Several studies have identified that the aberrant expression of miR-23a occurs in various types of cancer. miR-23a, which is located in the miR-23a~27a~24-2 cluster (19p13; [4244]), has mainly an oncogenic function and is frequently overexpressed in various malignancies [42] such as acute lymphoblastic leukemia (ALL; [45]), acute myeloid leukemia (AML; [45]), breast cancer [44], gastric cancer [46, 47], hepatocellular carcinoma (HCC; [43]), lung cancer [48], pancreatic cancer [49, 50], colorectal cancer [51, 52], ovarian cancer [53], laryngeal cancer, glioma [54, 55], tongue squamous cell carcinoma (TSCC; [56]), oral squamous cell carcinoma (OSCC; [57]), bladder cancer, papillary thyroid carcinoma and osteosarcoma [58], through directly targeting various tumor-suppressor genes such as PTEN [58], CDH1 [48], IRF1 [59], APAF1 [49, 55], HOXD10 [54] and MTSS1 [51]. In contrast, miR-23a is downregulated in prostate cancer [60]. Concerning miR-23a in chemoresistance, miR-23a has already been reported as having pivotal functions in the chemoresistance to cisplatin in TSCC [56] and ovarian cancer [53] through inhibiting TOP2B which is a target of miR-23a and functions as the target for several anticancer agents [56], and to paclitaxel in gastric cancer through the suppression of paclitaxel-induced apoptosis by targeting IRF1 at the post-transcriptional level [59]. Therefore, miR-23a might have various crucial roles in carcinogenesis, tumor development and chemoresistance in ESCC as well as other cancers.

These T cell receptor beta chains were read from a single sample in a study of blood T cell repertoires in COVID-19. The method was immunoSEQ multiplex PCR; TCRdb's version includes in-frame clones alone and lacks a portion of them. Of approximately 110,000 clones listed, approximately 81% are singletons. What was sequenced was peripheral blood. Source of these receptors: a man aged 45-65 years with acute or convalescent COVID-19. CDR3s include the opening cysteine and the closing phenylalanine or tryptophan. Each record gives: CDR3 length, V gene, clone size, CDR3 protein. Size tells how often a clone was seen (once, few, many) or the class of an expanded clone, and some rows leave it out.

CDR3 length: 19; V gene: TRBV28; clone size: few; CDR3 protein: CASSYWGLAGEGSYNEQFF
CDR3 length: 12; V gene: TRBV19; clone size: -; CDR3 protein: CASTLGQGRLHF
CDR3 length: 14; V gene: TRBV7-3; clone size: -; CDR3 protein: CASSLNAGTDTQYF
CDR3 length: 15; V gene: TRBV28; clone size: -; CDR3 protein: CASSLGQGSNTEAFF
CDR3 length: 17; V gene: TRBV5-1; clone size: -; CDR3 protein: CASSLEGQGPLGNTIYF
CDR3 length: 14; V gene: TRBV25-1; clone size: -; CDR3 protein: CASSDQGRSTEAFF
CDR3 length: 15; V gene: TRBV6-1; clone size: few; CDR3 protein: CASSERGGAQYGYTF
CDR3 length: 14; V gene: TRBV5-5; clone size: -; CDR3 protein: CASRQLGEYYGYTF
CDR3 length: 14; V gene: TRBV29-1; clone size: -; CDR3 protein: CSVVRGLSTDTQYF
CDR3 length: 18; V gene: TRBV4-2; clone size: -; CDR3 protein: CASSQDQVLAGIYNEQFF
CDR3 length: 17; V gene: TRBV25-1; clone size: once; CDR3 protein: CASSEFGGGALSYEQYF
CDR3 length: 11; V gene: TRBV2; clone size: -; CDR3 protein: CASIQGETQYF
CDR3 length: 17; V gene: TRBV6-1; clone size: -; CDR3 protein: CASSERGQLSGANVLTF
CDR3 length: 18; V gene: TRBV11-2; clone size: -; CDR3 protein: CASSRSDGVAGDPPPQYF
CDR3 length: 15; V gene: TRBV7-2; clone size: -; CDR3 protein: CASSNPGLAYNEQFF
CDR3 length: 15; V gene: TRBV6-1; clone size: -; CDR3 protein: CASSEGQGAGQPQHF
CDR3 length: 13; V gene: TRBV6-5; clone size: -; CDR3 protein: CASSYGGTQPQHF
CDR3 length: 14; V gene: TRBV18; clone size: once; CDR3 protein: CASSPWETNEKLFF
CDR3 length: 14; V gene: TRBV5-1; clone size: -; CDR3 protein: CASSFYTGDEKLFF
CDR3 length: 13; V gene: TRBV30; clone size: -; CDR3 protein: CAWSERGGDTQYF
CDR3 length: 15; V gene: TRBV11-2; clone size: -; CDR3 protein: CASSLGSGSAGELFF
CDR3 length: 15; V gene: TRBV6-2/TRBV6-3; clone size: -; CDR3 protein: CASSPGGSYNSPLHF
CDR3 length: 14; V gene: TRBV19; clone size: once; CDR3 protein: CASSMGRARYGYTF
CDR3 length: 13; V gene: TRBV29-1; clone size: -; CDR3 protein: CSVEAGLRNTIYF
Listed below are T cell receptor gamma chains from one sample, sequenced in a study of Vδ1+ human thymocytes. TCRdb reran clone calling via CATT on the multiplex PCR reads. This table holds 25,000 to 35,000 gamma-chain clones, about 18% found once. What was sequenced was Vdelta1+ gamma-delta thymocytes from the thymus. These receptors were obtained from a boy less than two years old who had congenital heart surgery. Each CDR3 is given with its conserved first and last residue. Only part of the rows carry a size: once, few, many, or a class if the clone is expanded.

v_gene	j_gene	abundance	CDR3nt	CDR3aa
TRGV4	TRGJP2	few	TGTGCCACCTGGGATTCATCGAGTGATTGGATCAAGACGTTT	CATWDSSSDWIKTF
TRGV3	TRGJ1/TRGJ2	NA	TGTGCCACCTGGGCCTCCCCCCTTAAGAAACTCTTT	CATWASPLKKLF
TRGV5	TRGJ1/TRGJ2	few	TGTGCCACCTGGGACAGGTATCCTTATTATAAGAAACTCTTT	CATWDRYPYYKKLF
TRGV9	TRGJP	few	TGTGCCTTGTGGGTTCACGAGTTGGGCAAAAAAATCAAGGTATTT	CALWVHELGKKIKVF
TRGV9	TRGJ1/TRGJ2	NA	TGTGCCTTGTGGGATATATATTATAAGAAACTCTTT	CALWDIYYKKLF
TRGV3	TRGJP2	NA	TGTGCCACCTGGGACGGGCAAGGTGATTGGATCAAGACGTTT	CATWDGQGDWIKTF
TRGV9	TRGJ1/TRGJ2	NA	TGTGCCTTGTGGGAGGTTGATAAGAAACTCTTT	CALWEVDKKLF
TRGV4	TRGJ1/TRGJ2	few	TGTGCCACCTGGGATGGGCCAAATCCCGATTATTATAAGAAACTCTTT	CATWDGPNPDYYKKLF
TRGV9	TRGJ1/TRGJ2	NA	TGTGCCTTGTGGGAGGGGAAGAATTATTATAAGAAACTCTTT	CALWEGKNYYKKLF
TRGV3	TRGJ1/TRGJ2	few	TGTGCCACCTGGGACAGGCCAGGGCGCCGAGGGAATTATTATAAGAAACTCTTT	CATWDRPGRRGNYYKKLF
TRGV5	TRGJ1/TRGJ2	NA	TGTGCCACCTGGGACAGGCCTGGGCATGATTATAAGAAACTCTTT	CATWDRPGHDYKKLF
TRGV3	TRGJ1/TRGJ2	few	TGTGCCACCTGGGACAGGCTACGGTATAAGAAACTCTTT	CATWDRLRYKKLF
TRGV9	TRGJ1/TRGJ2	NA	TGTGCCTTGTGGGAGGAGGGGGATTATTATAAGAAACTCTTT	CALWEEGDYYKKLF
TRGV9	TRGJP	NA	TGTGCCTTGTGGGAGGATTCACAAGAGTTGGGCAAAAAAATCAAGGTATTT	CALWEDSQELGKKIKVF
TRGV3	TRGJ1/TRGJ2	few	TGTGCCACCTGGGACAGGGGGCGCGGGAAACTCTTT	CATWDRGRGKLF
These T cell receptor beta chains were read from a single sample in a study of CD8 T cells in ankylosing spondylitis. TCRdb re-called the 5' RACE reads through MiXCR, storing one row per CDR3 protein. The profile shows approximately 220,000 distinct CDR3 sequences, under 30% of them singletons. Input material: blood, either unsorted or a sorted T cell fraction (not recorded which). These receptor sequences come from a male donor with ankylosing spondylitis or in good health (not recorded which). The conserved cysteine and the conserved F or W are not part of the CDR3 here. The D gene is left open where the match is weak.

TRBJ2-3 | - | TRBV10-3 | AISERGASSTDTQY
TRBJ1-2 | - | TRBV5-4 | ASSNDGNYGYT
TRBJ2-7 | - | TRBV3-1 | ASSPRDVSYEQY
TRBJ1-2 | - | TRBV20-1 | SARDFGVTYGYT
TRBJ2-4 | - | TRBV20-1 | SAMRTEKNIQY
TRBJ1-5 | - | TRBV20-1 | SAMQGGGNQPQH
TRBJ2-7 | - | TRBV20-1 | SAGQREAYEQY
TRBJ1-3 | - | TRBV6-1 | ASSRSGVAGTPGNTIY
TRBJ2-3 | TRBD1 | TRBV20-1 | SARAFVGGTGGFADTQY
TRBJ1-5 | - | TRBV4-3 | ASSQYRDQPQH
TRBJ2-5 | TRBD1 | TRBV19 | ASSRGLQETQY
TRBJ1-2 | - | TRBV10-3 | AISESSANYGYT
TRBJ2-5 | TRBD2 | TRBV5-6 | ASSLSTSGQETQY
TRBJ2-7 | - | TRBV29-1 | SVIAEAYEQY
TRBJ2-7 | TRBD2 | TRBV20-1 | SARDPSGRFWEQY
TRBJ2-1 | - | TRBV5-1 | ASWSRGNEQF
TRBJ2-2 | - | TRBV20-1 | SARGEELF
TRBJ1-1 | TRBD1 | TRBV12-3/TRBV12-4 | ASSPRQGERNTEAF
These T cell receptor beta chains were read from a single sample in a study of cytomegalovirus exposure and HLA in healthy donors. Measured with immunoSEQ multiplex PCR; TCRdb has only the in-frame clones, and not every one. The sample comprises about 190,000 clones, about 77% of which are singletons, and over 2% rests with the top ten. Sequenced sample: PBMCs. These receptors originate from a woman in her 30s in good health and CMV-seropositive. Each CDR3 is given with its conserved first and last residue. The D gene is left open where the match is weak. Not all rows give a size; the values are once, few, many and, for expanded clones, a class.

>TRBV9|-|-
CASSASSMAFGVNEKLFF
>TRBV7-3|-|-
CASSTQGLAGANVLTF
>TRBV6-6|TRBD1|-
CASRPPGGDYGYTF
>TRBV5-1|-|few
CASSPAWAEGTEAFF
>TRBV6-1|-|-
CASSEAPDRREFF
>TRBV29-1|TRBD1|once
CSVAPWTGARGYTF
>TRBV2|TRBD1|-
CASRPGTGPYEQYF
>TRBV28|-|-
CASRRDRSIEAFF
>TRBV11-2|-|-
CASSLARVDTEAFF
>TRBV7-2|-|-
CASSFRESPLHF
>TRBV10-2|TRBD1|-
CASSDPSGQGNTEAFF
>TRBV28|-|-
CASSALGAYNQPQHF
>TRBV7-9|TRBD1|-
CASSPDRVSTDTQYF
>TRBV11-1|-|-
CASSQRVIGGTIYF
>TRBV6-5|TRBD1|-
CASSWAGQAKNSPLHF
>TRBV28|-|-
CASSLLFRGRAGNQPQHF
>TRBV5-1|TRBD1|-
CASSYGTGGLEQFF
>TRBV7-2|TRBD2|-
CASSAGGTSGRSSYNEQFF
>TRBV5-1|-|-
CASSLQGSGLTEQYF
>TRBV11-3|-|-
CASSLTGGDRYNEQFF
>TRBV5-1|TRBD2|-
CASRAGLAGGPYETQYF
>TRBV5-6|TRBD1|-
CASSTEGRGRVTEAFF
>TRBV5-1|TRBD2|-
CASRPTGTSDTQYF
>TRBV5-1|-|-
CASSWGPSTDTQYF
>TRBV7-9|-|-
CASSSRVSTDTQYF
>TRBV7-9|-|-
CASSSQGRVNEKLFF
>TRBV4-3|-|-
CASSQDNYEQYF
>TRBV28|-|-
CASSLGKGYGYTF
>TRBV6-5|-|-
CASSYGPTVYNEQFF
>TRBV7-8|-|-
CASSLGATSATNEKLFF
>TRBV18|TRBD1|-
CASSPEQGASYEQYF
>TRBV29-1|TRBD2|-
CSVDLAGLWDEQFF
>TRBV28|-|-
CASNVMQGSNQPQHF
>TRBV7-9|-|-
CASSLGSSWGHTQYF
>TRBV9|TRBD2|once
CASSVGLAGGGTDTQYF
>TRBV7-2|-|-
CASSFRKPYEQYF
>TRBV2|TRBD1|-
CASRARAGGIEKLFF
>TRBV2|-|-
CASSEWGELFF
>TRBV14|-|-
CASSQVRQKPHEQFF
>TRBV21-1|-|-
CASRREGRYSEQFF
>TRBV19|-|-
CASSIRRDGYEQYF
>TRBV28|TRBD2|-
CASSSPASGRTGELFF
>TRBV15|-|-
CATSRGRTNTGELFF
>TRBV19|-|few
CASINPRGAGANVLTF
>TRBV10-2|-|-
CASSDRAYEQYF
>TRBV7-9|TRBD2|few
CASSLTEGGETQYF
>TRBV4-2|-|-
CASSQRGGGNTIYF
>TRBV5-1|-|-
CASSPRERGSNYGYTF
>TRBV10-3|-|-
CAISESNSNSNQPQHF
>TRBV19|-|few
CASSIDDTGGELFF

Regarding the plasma miR-23a as a potential marker available for other clinical applications excepting chemoresistance in combination chemotherapy of 5-FU and cisplatin for ESCC, the function of miR-23a for chemoresistance to paclitaxel was already reported in gastric cancer [59]. Generally, 5-FU, cisplatinl and taxane are normally used as key drugs for ESCC chemotherapy. Therefore, plasma miR-23a level may be also useful to predict chemoresistance for taxane in ESCC. However, there is currently no clinical data associated with plasma miR-23a level in ESCC. Moreover, plasma miR-23a may be a biomarker for early detection of ESCC. Previously, we investigated microRNAs in plasma for cancer detection through comprehensive genome-wide microRNA array-based approach to compare plasma microRNA levels between ESCC patients and healthy volunteers [59, 61]. As a result, plasma miR-23a level of ESCC patients was significantly higher than healthy volunteers (fold change 2.17). Thus, plasma miR-23a might be a useful biomarker for predicting chemoresistance and cancer detection in ESCC.